The world economy is going through difficult times. The global crisis has bequeathed several countries a legacy of high unemployment, unsustainable public finances and lower potential output. It is therefore time to look ahead and ponder the challenges we will be facing in the years to come. This is what this volume is about. It puts together the proceedings of a conference co-hosted by the OECD and the World Bank that took place in Paris on 24-25 March 2011. The conference provided an opportunity for policymakers, academics, practitioners and members of civil society to discuss complex policy issues and look for creative, forward-looking ways of addressing them.
This volume discusses several policy challenges facing countries to achieve and sustain inclusive growth. The volume is based on the proceedings of a conference co-organised by the OECD Economics Department and the World Bank on 24-25 March 2011, which brought together academics and practitioners from advanced and emerging-market economies, as well as developing countries. While discussions on strong growth typically focus on the pace of economic expansion and the associated improvements in the population’s living standards, those on inclusiveness also delve into the patterns of growth and on how its benefits are shared among the different social groups.
The political economy of inclusive growth
Growth is inclusive if it supports high levels of employment and rising wages. For developing countries, this means acquiring competitiveness in new sectors and technologies. Policies to support inclusive growth have to address significant market failures and have a mixed record across countries. Part of the difficulty lies in the "political settlement" or social order in which policies and institutions are embedded. The political settlement is structurally different in developing countries compared to advanced ones, and across developing countries. Ambitious good governance strategies that aim to achieve strong enforcement of property rights across the board are unlikely to succeed in developing countries. The thrust of reform strategies has to shift towards building pragmatic "developmental" governance capabilities that can enable the implementation of policies that target specific market failures in specific political settlements. The general argument is illustrated with reference to the recent experiences of Thailand.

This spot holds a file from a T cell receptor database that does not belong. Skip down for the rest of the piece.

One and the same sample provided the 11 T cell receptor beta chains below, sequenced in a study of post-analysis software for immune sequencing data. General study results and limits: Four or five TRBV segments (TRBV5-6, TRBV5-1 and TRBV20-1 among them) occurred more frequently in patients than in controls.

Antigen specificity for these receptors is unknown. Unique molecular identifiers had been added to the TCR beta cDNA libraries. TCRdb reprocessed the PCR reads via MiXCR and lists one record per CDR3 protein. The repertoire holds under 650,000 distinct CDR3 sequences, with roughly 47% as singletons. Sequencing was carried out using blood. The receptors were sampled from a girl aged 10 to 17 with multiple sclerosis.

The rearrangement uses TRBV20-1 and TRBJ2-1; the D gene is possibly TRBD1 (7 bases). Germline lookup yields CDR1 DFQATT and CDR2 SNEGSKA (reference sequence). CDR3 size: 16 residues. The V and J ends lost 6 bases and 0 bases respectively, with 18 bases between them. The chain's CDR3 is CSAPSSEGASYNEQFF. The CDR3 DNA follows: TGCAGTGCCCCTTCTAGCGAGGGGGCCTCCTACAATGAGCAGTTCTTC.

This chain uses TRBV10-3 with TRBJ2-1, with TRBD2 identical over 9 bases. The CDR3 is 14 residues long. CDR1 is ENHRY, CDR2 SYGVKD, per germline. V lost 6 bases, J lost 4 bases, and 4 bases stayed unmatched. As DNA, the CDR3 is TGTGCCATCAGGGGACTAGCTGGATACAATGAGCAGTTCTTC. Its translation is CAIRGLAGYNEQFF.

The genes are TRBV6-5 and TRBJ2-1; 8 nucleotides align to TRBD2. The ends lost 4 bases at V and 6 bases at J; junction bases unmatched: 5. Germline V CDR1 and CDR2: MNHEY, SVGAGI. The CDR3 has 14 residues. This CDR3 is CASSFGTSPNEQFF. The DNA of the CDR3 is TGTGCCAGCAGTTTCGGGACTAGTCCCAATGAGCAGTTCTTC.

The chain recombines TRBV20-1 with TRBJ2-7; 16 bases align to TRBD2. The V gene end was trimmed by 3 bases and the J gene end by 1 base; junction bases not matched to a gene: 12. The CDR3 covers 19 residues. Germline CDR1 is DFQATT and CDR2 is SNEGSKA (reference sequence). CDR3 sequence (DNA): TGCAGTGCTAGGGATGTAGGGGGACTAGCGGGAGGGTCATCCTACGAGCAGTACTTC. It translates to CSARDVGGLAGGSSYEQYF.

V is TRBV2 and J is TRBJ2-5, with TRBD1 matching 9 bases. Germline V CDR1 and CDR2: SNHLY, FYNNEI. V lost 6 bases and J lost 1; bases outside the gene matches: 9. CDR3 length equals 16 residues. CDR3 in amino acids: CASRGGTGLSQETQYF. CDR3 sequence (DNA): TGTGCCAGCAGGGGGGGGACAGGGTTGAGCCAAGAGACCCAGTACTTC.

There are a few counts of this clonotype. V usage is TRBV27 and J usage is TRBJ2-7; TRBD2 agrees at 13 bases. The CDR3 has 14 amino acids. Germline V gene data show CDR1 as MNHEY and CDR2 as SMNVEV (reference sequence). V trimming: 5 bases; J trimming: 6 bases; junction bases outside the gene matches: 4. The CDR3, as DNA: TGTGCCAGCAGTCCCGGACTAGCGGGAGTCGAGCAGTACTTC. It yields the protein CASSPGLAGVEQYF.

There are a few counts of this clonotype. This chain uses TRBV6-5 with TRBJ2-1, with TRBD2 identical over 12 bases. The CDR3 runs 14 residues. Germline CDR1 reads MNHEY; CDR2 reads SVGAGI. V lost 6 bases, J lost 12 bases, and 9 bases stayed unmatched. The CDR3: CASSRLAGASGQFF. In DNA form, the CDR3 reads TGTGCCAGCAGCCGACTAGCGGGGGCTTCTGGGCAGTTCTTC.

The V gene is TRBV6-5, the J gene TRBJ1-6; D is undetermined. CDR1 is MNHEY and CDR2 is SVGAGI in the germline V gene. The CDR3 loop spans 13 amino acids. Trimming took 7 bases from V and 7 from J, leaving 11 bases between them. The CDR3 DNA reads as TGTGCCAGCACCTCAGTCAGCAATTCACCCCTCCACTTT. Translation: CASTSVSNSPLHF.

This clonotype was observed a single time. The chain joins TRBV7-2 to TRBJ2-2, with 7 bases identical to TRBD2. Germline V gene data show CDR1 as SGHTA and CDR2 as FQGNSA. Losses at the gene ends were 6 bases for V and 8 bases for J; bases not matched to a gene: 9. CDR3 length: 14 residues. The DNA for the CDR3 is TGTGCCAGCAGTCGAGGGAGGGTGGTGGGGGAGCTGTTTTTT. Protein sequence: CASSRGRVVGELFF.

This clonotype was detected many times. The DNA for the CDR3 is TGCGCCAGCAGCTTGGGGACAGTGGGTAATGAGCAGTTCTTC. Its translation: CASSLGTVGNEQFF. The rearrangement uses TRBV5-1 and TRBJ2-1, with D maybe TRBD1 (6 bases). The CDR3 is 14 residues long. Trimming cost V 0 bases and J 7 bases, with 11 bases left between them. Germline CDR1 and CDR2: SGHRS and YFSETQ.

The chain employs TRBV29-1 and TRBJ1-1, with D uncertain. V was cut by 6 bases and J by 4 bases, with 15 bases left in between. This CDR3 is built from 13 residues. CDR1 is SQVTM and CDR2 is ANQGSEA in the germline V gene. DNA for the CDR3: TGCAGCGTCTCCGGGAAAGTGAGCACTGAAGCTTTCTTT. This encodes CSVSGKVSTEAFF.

Finance, regulation and inclusive growth
Regulatory agencies that foster competition among private financial institutions, promote transparency throughout the financial system and work relentlessly to reform policies that perversely distort the incentives of private institutions encourage inclusive growth. In contrast, regulations that stymie competition in the name of stability and policies that funnel credit to politically-favoured ends in the name of the poor typically curtail inclusive growth. Political economy factors are paramount in shaping the design and implementation of financial regulatory policies since powerful segments of society may seek exclusive - not inclusive - growth.
Individualised service provision and the new welfare state
Welfare states in the advanced countries are responding to the rise of new, immeasurable risks by relying less on social insurance and more on the provision of customised social services, such as education, which enable citizens to acquire the capacities needed to respond to the risks they face. These services are provided by a novel form of organisation that addresses the classic problems of public administration - how to limit discretion while increasing the responsiveness of the organisation to changing circumstance - by authorising front-line workers to search for new solutions, but with the requirement that they explain and justify their decisions to peers. The successful Finnish school system exemplifies this new type of organisation. Research on the limited effectiveness of conditional cash transfers, which is the favoured strategy for improving social services in developing countries, suggests the need for customisation in this setting too, so changes in advanced country service provision may hold lessons for development.
Making green sources of growth more inclusive